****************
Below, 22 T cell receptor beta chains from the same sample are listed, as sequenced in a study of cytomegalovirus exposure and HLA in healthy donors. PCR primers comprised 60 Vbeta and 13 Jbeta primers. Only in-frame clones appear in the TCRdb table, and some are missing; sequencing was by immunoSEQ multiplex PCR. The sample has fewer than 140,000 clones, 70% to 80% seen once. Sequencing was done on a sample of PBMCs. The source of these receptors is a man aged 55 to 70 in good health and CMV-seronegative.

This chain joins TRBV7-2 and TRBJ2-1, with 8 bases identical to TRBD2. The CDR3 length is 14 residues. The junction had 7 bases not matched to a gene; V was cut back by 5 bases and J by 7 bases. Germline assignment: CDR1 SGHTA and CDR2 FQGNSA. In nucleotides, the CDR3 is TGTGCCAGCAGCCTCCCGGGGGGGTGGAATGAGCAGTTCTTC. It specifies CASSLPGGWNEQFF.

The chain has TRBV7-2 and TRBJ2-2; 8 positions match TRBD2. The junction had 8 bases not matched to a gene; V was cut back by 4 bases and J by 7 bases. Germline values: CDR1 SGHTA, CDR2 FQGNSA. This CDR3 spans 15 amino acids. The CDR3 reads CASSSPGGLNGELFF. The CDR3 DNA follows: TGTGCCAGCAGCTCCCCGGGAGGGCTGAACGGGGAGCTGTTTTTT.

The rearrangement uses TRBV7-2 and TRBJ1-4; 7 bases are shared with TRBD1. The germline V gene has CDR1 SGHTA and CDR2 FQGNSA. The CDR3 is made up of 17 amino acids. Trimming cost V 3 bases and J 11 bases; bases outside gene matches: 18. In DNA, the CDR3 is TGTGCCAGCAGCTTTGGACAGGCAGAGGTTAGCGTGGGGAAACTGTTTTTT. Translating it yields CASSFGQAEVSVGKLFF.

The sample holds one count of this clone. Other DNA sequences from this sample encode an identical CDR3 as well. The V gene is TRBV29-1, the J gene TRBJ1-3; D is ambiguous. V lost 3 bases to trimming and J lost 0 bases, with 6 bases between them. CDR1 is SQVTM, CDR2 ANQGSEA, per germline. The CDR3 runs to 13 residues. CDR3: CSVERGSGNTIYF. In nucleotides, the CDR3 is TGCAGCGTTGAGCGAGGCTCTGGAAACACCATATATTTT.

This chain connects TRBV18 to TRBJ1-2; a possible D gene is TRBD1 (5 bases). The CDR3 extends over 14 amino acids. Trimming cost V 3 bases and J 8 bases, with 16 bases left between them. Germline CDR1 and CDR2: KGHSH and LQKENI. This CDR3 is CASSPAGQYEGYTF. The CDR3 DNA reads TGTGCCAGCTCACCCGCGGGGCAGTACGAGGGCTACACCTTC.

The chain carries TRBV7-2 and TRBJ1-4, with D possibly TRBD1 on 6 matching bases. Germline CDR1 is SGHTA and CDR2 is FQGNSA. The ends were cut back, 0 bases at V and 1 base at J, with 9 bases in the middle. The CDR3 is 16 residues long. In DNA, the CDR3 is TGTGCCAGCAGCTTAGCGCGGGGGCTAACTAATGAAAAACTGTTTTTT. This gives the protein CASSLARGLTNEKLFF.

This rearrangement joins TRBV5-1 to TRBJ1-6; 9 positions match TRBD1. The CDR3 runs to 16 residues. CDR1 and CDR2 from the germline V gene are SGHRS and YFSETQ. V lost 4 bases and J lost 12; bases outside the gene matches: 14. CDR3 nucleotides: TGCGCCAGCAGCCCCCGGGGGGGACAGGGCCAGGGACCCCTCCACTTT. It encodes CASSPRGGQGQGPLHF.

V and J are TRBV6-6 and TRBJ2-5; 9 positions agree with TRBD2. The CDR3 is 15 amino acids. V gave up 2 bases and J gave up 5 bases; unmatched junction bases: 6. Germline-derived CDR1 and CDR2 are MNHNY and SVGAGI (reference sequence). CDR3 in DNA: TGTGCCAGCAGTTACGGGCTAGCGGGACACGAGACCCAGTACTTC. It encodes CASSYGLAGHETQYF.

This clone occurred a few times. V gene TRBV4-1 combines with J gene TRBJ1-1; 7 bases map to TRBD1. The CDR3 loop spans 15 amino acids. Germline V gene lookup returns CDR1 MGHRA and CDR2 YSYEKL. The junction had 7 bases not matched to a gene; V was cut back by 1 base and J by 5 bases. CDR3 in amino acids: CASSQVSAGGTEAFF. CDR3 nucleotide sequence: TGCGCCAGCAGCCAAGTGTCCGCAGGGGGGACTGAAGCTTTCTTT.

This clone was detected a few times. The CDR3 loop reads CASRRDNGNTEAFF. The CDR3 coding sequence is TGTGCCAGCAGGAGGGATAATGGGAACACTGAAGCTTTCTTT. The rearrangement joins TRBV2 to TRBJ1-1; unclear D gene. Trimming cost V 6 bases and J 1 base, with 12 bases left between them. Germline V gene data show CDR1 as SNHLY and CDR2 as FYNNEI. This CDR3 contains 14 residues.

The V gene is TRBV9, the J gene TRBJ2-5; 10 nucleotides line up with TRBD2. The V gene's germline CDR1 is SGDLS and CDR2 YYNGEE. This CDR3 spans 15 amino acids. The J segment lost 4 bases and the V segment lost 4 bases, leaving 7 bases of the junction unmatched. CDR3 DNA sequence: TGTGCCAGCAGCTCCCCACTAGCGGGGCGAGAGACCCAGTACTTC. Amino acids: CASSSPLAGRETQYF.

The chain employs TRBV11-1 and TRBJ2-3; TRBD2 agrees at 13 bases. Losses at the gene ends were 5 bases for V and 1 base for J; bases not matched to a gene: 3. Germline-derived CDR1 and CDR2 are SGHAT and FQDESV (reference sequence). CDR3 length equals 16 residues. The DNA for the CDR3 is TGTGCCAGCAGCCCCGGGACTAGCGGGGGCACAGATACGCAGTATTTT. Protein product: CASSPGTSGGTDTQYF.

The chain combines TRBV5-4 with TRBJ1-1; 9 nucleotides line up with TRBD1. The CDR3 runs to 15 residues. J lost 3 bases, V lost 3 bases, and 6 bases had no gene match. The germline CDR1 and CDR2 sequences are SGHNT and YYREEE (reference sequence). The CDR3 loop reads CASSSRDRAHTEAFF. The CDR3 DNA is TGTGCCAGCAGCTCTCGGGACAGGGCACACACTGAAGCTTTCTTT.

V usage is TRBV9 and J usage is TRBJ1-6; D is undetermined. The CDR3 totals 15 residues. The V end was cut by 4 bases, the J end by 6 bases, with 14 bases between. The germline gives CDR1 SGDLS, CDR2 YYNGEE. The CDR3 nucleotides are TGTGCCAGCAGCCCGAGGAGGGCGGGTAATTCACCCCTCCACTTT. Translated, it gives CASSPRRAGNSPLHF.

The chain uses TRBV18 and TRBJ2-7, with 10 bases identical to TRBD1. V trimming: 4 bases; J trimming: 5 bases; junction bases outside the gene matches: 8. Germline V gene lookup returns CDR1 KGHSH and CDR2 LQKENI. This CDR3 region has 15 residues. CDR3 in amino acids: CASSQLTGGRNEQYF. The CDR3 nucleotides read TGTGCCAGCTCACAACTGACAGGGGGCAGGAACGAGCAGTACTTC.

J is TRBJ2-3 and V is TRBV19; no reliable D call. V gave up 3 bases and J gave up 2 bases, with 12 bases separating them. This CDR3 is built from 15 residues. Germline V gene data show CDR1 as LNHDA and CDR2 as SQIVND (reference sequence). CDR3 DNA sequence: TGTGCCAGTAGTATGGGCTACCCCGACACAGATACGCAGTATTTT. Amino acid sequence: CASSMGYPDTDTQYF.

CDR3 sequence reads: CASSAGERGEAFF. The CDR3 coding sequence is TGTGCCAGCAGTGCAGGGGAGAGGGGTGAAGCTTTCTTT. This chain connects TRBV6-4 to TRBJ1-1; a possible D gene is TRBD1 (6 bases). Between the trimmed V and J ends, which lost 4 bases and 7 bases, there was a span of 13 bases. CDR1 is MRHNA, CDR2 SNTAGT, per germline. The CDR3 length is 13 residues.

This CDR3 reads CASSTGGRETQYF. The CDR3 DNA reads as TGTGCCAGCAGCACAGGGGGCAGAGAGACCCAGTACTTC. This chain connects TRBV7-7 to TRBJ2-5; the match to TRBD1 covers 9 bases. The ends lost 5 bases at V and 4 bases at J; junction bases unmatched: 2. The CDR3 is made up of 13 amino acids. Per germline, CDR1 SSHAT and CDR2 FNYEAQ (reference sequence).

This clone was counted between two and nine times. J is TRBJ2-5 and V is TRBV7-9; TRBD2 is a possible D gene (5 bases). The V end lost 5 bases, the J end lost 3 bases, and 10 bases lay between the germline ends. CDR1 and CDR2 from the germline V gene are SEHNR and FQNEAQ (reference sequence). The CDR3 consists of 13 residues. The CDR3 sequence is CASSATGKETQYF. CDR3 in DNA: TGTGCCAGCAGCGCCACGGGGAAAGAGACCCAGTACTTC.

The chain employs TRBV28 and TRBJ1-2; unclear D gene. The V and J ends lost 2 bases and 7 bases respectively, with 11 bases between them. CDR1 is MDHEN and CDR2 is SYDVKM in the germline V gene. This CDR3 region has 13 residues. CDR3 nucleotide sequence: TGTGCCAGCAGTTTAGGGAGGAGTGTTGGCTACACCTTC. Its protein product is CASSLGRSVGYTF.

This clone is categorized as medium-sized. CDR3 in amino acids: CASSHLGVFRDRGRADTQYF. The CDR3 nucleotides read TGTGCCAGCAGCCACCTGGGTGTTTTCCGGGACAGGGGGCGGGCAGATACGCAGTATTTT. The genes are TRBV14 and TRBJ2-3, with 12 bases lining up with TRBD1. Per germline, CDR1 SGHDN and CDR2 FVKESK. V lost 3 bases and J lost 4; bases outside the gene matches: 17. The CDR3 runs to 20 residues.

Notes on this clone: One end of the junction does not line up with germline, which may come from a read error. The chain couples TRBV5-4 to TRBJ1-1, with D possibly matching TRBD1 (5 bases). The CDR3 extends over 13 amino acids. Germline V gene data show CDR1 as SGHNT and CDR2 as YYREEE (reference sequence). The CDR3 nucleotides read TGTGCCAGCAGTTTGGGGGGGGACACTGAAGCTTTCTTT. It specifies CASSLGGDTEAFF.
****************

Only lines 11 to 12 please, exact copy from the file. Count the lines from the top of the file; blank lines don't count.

This clone was detected a few times. The CDR3 loop reads CASRRDNGNTEAFF. The CDR3 coding sequence is TGTGCCAGCAGGAGGGATAATGGGAACACTGAAGCTTTCTTT. The rearrangement joins TRBV2 to TRBJ1-1; unclear D gene. Trimming cost V 6 bases and J 1 base, with 12 bases left between them. Germline V gene data show CDR1 as SNHLY and CDR2 as FYNNEI. This CDR3 contains 14 residues.

The V gene is TRBV9, the J gene TRBJ2-5; 10 nucleotides line up with TRBD2. The V gene's germline CDR1 is SGDLS and CDR2 YYNGEE. This CDR3 spans 15 amino acids. The J segment lost 4 bases and the V segment lost 4 bases, leaving 7 bases of the junction unmatched. CDR3 DNA sequence: TGTGCCAGCAGCTCCCCACTAGCGGGGCGAGAGACCCAGTACTTC. Amino acids: CASSSPLAGRETQYF.